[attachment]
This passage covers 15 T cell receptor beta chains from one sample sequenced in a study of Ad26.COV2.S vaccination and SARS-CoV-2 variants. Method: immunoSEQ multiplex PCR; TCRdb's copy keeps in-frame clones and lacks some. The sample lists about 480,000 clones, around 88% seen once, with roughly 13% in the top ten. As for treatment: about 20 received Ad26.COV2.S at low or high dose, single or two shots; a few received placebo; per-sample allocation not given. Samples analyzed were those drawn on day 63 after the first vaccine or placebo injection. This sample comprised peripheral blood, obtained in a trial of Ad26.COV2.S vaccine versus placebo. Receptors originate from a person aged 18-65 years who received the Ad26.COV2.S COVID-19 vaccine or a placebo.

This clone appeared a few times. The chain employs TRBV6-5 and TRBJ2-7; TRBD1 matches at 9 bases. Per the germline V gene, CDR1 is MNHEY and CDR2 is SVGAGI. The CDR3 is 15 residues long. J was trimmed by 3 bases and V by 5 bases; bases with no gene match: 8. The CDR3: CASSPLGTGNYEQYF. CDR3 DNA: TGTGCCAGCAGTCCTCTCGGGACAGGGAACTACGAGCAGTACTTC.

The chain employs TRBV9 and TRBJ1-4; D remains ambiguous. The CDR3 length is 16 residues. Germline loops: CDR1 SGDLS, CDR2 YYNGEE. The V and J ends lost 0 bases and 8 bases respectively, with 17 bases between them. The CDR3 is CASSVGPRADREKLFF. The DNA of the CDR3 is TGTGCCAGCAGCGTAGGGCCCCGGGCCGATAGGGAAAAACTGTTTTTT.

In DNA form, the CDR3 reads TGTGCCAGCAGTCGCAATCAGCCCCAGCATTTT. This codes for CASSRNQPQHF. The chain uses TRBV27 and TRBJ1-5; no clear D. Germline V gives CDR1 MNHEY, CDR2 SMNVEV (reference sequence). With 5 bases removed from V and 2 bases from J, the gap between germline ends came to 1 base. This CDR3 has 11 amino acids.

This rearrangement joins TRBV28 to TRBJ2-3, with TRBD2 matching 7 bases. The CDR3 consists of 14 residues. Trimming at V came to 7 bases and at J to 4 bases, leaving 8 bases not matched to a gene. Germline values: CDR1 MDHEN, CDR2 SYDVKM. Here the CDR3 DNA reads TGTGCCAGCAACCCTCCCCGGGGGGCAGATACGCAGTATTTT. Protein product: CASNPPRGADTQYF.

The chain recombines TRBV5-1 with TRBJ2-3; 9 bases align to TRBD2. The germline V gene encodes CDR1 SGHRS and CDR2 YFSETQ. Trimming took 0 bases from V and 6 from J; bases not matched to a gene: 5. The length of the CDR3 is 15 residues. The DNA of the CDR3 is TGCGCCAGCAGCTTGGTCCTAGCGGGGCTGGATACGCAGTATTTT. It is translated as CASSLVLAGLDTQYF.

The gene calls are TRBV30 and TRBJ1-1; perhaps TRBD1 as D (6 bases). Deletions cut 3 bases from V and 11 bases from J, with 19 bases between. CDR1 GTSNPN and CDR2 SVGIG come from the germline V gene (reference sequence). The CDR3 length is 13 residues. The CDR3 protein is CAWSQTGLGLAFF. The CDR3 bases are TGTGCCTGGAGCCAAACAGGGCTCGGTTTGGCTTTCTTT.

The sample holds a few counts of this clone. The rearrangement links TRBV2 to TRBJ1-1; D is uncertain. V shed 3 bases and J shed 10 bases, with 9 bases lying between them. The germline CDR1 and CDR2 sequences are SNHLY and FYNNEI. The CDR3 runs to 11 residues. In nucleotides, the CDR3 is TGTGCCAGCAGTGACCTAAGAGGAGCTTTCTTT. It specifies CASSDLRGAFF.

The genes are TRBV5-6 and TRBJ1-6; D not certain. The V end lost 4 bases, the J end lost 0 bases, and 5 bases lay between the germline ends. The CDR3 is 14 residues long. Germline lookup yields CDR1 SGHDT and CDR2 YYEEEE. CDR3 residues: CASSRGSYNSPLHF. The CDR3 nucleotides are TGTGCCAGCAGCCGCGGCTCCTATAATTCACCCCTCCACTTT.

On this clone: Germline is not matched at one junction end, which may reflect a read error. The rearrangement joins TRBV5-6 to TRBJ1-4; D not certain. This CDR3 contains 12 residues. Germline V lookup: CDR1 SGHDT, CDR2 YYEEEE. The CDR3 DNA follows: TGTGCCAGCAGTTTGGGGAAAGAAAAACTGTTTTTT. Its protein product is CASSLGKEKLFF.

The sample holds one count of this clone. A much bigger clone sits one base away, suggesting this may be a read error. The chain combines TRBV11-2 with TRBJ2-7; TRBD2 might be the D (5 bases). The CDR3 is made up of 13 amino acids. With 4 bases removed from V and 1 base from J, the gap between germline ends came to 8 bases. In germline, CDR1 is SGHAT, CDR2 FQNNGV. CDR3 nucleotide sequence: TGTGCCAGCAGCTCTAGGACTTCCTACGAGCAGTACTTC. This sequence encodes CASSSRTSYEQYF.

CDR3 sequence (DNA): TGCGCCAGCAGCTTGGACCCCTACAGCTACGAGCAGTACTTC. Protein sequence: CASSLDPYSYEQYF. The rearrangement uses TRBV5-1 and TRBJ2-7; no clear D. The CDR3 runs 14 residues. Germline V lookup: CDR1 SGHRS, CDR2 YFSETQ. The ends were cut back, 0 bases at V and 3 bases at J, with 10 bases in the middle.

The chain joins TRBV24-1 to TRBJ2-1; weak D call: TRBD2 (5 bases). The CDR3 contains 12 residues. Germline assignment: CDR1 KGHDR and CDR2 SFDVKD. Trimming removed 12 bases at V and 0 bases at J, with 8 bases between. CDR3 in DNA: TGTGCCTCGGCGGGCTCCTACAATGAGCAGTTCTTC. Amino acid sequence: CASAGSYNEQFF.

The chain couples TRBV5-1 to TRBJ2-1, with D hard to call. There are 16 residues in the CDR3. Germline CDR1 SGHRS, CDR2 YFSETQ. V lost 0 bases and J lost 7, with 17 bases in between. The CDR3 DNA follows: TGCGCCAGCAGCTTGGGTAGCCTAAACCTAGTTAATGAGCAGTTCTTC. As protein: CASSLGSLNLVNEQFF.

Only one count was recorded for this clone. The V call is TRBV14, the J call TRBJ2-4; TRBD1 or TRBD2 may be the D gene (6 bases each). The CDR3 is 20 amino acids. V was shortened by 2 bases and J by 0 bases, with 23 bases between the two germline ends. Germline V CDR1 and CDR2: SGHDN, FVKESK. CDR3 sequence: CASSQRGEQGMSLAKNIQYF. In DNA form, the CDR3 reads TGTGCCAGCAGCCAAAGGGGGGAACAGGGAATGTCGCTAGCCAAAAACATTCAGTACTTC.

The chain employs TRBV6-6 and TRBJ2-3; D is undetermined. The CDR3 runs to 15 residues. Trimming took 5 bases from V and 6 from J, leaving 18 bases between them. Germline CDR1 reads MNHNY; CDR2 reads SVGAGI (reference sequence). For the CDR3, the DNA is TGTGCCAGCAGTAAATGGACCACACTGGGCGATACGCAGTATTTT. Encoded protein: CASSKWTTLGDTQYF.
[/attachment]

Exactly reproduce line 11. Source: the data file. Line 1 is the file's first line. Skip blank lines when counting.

The sample holds one count of this clone. A much bigger clone sits one base away, suggesting this may be a read error. The chain combines TRBV11-2 with TRBJ2-7; TRBD2 might be the D (5 bases). The CDR3 is made up of 13 amino acids. With 4 bases removed from V and 1 base from J, the gap between germline ends came to 8 bases. In germline, CDR1 is SGHAT, CDR2 FQNNGV. CDR3 nucleotide sequence: TGTGCCAGCAGCTCTAGGACTTCCTACGAGCAGTACTTC. This sequence encodes CASSSRTSYEQYF.